Freud LU84 blades - any good?


Hi Y'all, I'm thinking of replacing almost all my TS blades (mostly Craftman non-carbide) with the Freud LU84 combination blade. Do any of you use this blade? If so, comments? TIA Joe_Stein
P.S. Woodworkers Supply has these for $60 ea. Anybody seen them cheaper anywhere?
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wrote:

I've been using Freud blades for years. I've had LU72s, LU84s, LU85s, and they've all worked well. I particularly like the Ultimate Chop Saw Blade (is that the 85 or the 72? I get 'em all mixed up). Glass smooth cuts. I don't know how you can improve on that.
Although Forrest prices have come down some in years, it used to be they were about twice as much as a Freud. They aren't twice as good. Frankly, I don't even know that they're better. You'll hear lot's of Forrest owners brag about how good their blade is, but I don't think I've ever heard a former Frued owner claim their Forest was a LOT (or any) better than the Freud.
I think you get great value with Freud blades.
--
LRod

Master Woodbutcher and seasoned termite
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Hi Joe,
I am a Freud/Forrest user. It took me quite a while (years) to work up the $ to spring a C-note for a Forrest WWII. I have used Freud blades for several years - and they are quite good - have four of them at around $75ea on average.
The WWII will do anything that these Freuds will do - and just as well. I'm talking laminate/combo/finecut or whatever. I wish that I had purchased the Forrest 5 years ago. Would have saved me some $.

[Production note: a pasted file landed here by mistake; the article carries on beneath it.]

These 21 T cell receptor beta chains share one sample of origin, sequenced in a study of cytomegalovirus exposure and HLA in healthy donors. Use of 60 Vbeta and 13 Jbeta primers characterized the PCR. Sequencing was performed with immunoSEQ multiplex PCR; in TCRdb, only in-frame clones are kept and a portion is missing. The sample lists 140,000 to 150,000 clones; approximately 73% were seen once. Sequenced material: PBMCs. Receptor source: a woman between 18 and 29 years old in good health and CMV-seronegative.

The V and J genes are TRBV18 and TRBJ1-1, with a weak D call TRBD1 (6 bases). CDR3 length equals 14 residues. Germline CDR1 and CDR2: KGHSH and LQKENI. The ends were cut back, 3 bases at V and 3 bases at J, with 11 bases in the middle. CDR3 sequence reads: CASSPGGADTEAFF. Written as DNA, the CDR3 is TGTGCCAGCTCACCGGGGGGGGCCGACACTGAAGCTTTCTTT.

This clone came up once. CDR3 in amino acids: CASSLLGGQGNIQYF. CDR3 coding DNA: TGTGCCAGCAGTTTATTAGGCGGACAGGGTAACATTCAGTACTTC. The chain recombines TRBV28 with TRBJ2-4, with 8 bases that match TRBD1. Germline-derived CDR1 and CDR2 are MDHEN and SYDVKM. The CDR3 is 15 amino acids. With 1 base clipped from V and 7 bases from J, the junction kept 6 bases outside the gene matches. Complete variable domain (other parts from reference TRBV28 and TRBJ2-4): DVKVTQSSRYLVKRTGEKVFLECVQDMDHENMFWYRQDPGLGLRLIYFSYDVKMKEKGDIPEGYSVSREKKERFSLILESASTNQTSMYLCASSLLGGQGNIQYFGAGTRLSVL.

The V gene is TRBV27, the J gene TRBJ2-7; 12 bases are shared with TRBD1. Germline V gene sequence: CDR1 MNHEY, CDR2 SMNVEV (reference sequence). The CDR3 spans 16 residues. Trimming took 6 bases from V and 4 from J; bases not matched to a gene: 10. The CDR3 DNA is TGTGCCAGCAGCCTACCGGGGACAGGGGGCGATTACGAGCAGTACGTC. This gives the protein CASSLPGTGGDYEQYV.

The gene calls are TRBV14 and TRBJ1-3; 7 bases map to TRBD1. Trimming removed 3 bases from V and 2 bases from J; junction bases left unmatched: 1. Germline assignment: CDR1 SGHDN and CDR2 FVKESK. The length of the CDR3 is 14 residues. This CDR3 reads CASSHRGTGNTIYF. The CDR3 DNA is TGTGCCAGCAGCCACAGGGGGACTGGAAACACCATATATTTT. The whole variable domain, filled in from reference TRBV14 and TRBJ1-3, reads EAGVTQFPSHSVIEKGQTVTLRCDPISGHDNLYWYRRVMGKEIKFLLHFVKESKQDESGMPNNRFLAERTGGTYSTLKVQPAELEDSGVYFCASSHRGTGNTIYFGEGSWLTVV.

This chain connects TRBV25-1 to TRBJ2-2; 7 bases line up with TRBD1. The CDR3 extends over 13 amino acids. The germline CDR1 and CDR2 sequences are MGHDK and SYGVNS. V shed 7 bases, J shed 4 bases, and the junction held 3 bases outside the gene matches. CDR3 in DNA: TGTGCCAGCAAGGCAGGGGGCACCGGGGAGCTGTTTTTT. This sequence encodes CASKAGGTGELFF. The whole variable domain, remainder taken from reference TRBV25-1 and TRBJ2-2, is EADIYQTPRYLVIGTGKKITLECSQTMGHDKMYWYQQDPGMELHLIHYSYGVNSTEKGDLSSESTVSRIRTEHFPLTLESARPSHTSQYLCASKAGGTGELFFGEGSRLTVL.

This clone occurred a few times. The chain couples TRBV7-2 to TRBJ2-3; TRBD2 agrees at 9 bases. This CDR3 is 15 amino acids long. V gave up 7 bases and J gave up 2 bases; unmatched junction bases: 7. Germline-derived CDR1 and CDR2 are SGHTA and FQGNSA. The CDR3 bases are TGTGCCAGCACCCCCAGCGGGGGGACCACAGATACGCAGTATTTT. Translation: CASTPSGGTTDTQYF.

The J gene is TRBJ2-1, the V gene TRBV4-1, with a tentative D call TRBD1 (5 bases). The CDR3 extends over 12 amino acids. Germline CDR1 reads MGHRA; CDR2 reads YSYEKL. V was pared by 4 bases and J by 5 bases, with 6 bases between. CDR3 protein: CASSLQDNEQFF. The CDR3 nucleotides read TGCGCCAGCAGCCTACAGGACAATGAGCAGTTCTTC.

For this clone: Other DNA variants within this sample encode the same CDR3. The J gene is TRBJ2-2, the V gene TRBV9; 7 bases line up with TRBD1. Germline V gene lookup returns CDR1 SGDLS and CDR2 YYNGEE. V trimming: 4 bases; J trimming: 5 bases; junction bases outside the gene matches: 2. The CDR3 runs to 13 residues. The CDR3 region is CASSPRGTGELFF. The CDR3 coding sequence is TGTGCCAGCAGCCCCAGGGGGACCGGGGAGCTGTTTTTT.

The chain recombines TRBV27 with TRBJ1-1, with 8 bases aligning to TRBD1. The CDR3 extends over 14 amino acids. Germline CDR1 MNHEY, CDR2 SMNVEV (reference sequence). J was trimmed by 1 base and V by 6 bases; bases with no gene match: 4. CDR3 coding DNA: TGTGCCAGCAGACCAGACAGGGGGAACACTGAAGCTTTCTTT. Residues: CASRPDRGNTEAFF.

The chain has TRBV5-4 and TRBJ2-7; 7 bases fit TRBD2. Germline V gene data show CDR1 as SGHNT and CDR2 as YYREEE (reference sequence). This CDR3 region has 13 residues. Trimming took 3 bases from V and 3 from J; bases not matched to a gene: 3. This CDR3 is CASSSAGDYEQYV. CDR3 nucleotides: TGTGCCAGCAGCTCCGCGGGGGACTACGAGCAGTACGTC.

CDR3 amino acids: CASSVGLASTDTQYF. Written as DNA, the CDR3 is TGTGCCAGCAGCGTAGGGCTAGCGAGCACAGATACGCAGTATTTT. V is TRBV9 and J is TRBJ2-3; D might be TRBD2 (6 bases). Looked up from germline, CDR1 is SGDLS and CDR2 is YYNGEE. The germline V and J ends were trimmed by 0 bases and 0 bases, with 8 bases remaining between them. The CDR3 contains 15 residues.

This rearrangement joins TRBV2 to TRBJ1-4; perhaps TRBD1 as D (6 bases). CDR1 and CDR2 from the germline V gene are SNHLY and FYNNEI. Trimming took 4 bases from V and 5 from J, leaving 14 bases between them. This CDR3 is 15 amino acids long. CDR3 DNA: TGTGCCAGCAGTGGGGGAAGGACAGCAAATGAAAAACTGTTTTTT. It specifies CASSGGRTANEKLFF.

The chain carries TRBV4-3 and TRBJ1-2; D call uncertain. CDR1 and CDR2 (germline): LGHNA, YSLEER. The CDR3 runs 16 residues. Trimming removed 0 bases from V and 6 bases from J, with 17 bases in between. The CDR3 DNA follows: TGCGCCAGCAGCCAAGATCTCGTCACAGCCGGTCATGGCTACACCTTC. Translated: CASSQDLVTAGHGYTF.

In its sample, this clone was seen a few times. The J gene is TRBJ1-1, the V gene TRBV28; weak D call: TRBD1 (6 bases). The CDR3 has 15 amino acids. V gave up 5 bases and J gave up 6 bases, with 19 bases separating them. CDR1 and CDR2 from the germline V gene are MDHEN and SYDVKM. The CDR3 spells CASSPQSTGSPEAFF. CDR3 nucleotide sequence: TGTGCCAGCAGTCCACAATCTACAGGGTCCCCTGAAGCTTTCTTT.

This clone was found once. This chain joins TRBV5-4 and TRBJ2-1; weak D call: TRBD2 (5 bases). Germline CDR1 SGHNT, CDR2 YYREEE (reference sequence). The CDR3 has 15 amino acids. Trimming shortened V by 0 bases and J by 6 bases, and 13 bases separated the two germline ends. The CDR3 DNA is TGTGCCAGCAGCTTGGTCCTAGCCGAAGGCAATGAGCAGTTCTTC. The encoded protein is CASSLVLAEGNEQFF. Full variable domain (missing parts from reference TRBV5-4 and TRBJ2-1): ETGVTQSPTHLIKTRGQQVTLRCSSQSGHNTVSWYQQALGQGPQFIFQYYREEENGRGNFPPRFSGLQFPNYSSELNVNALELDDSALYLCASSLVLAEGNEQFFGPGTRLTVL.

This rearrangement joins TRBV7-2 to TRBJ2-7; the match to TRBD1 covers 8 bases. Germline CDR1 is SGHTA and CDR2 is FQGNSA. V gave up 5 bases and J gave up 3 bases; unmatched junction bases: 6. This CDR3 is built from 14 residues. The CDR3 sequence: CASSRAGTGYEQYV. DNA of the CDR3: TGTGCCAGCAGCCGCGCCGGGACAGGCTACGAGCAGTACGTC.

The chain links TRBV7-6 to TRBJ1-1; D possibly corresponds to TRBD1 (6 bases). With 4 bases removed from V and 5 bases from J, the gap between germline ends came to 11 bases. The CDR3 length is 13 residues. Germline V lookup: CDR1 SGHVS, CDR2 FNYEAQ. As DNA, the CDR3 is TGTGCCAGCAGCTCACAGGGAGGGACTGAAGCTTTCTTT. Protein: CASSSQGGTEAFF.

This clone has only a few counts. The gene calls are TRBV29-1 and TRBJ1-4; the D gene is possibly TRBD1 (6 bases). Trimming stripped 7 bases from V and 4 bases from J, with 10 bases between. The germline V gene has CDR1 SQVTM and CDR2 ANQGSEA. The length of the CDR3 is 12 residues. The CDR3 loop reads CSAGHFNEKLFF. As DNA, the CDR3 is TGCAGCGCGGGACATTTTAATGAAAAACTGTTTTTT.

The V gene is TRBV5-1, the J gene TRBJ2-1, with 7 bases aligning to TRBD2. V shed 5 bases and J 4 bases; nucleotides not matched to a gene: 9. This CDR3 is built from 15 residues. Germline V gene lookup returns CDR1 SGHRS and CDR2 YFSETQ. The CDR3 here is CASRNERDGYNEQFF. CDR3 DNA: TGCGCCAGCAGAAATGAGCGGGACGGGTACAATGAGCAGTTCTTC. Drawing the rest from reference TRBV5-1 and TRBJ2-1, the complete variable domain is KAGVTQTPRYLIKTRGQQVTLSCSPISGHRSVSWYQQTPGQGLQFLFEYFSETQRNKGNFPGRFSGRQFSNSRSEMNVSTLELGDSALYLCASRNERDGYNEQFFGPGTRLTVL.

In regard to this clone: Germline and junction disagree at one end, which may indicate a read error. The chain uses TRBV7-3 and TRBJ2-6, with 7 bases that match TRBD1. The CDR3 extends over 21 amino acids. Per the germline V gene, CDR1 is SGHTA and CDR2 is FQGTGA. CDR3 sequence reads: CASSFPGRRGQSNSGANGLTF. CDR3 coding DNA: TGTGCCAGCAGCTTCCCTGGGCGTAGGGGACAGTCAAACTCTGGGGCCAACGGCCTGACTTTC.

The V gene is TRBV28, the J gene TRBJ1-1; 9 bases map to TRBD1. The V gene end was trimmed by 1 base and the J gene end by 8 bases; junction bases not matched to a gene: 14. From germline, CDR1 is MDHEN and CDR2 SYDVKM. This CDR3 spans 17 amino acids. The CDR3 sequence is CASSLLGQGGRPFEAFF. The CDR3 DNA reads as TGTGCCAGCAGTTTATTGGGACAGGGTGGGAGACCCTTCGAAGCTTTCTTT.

Also just bought the Forrest 'chopmaster' for my MS - SWMBO was a little alarmed last week when I used it for the first time on some oak crown. "Sounds different" she said. Yeah - that's my new Forrest (in response). Oh - be careful then - sounds sharp !??
The Forrest's are scary sharp to start and just bring the 'jaded' hobbyist to slight 'attention' when they reach full RPM.
You will know what I'm talking about when/if you get one.
I will not buy another blade other than a Forrest.
FWIW.
Lou
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With a Forrest you know you have the absolute best. Any trouble is not the blade, it is your technique or your machine. Eliminating one variable is always a good thing.
Also the carbide is thicker than other blades, meaning more resharpenings, and the coatings on the frued are usually removed the first time they are sharpened.
Alan
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snipped-for-privacy@peoplepc.com says...

I've had one for years. Works fine. I also have a Freud thin kerf finish blade and a rip (framing) blade I use them when I want the best cut I can get, but I use the combo blade 90% of the time.
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BNSF = Build Now, Seep Forever

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I've used it -- it's a compromise between quality and laziness -- I just hate changing the frigging blade.
When ripping, it tends to burn a little more than a dedicated (e.g. glue-line) rip blade. When cross-cutting, you get a little tear out. It's no good for any kind of non-thru cut, because it's a TCG tooth, and you have to clean up the artifacts it leaves behind.
It's like car tires. "All Season" is really "No Season" :-) The saw blade itself should be treated like an individual tool, not like a disposable razor (that helps justify the cost in my mind :-)
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